Memories of home: the dream and reality of coming back

With my mom and my dad, Santa Cruz, Bolivia, 1992.

“In a way, the destiny of the immigrant is to always be missing somebody, wherever you are.”

Jasmine Garsd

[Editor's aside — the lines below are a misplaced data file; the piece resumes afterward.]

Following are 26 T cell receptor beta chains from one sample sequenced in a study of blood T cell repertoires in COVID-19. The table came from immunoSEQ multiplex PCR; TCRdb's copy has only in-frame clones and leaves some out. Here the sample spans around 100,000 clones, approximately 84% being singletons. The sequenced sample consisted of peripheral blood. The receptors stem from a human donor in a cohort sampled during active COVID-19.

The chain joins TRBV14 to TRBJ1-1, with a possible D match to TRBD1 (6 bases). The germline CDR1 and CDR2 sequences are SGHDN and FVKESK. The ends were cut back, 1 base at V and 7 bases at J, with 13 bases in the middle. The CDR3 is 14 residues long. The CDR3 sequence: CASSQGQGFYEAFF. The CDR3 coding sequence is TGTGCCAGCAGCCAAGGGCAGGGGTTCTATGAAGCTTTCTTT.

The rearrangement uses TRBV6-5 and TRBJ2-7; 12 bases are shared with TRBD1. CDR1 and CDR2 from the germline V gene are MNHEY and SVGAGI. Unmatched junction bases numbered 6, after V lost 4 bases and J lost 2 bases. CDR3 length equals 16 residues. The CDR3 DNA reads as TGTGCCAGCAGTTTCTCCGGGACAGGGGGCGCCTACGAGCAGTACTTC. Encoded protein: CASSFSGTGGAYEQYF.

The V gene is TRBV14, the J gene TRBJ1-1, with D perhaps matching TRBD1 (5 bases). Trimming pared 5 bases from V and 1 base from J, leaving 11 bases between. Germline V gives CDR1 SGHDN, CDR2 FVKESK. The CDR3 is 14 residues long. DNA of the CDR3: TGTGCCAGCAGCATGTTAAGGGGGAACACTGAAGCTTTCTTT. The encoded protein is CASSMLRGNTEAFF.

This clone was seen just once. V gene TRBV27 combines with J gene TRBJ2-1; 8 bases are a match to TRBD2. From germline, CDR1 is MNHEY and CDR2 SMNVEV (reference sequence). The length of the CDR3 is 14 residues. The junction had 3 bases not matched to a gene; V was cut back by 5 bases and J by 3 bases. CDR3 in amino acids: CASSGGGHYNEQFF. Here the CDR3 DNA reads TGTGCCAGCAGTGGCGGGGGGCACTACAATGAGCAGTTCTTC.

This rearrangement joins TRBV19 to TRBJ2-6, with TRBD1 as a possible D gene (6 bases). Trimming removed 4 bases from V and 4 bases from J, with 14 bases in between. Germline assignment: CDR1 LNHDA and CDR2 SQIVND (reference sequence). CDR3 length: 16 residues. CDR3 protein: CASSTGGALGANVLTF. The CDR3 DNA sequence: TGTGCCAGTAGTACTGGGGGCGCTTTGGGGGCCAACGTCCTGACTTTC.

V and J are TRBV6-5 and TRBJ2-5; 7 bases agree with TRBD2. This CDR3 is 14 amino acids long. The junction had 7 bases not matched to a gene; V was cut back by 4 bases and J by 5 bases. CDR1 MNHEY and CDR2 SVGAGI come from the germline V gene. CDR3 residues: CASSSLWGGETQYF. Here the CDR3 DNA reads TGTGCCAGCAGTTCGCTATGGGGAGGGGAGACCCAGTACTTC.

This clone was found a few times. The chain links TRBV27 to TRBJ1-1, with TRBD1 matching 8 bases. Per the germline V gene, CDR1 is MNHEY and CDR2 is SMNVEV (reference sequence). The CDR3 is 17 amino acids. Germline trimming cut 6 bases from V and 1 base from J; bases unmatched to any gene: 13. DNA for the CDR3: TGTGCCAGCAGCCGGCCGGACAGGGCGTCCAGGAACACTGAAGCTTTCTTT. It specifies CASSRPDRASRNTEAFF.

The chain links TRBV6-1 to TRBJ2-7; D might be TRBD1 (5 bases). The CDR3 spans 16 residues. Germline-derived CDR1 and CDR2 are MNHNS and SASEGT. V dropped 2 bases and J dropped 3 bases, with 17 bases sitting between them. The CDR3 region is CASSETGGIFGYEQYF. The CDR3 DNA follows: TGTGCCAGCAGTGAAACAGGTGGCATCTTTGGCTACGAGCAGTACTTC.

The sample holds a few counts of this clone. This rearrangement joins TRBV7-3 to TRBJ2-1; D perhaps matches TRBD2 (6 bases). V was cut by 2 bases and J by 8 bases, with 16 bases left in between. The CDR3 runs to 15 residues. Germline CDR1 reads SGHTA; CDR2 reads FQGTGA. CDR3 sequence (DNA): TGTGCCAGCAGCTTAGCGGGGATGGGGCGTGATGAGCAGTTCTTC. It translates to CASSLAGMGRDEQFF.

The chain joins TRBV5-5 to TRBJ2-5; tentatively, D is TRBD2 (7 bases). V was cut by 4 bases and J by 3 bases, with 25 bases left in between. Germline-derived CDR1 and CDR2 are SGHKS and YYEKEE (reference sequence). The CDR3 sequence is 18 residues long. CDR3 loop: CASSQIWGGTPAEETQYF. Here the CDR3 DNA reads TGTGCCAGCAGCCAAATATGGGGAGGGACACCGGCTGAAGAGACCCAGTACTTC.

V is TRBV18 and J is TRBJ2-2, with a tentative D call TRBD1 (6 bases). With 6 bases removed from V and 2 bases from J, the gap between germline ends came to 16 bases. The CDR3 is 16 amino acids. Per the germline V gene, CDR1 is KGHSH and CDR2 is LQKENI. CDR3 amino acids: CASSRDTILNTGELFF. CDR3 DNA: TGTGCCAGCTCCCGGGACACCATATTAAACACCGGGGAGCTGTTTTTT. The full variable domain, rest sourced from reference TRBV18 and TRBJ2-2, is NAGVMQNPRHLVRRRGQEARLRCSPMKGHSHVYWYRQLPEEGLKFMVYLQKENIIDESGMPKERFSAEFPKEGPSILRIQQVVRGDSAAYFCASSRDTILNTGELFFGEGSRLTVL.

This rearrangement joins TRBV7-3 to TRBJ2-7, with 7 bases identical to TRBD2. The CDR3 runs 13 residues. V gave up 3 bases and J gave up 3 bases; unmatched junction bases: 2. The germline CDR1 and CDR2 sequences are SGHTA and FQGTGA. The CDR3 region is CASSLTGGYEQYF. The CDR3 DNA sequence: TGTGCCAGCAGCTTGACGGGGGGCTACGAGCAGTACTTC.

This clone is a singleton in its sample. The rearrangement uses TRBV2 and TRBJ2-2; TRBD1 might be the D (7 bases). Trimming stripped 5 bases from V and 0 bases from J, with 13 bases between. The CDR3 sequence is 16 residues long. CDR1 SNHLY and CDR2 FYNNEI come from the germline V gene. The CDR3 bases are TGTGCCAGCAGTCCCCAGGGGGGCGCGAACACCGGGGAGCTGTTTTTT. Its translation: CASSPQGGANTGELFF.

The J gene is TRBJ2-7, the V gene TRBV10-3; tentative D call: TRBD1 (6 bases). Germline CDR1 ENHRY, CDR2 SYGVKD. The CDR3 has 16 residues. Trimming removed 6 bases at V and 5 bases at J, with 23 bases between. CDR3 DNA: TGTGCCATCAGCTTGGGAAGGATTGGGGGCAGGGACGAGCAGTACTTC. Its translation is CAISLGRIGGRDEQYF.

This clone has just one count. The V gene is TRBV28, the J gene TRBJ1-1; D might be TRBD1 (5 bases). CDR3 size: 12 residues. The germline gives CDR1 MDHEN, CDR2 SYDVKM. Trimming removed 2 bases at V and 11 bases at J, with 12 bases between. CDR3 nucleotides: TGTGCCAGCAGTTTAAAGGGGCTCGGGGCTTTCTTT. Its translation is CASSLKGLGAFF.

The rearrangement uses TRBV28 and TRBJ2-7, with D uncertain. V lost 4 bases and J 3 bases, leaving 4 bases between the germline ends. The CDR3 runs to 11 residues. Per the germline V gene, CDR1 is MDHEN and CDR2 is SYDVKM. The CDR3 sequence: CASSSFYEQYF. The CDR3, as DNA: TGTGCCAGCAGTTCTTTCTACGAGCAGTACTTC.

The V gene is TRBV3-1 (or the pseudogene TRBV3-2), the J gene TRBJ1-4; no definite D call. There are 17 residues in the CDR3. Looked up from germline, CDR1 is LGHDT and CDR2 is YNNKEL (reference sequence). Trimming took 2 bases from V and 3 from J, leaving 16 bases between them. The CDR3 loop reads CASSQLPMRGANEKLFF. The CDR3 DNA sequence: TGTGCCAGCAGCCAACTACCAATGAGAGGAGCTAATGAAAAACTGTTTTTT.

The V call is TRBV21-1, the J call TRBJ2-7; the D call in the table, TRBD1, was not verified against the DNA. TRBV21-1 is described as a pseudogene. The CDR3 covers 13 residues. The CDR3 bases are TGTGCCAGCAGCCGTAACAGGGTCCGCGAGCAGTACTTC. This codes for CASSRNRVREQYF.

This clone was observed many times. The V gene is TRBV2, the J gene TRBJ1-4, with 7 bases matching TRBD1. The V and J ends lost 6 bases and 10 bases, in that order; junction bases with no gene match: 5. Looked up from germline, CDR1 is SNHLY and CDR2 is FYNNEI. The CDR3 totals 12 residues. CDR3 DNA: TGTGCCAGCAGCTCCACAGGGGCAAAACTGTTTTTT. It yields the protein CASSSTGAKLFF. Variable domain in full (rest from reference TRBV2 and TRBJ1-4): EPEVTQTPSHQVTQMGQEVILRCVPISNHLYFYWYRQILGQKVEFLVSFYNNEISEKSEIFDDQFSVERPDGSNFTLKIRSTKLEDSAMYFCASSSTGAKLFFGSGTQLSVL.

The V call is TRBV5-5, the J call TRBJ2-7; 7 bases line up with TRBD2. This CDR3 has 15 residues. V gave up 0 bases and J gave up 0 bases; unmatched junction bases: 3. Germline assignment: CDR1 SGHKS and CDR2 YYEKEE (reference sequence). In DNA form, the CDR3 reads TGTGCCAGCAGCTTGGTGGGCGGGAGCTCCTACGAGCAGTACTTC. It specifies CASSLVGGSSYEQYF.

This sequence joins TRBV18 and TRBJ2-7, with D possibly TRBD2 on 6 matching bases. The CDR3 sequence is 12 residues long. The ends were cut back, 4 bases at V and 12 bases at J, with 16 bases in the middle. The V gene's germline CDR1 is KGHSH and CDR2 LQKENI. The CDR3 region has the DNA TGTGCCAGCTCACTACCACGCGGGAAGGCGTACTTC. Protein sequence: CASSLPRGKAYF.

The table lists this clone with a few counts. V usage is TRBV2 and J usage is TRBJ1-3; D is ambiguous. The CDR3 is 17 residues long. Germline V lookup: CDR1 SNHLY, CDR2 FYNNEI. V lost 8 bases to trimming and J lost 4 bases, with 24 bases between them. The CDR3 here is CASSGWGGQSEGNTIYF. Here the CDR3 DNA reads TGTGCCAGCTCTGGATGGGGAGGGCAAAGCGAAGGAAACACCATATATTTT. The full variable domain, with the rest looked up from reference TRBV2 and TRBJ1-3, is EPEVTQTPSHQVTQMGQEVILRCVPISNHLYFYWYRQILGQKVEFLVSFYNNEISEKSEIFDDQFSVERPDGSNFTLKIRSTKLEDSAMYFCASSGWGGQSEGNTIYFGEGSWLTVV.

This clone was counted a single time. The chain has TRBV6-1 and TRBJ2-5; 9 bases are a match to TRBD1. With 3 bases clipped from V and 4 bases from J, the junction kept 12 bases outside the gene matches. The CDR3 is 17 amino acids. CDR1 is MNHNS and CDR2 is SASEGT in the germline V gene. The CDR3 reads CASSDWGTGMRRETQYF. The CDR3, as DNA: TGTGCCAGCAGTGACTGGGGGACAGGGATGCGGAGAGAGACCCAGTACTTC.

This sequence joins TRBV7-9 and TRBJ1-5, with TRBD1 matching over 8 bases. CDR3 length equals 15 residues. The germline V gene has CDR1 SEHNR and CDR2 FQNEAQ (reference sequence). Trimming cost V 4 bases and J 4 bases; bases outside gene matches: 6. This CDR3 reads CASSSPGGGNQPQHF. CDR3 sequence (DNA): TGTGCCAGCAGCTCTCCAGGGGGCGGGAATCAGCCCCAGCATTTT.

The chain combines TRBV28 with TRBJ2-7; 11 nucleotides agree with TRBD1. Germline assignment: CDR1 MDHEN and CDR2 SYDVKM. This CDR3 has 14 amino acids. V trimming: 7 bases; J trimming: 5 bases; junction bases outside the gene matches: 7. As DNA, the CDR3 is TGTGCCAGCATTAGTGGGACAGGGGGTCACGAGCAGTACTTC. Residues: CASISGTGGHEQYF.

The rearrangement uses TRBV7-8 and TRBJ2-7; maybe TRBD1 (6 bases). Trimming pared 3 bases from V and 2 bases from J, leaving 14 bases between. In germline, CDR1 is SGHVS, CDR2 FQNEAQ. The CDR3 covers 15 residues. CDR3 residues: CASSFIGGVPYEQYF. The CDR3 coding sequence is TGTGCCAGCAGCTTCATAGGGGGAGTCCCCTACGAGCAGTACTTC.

I came back to live in Santa Cruz after 16 years because, ever since I left, I was trapped by a feeling of being uprooted, a feeling that never left my side. No matter how much I tried I felt out of place. I was not able to identify myself with anything. Everything was foreign. With the few things that were mine, I felt the need to watch over them with ferocity, it was as if the consolation of my uprootedness was to protect and appreciate the few things I got left (my language, my culture, my memories). It was hard to share my life with other people. With the exception of the ones I loved. I did not share myself with sincerity with anybody, for the fear of loosing myself in the life of other people, of loosing myself in unfamiliar places, for the fear of distancing myself from the memories of the place where I grew up. How wrong I was, that was going to be inevitable––my futile effort to avoid it blinded me.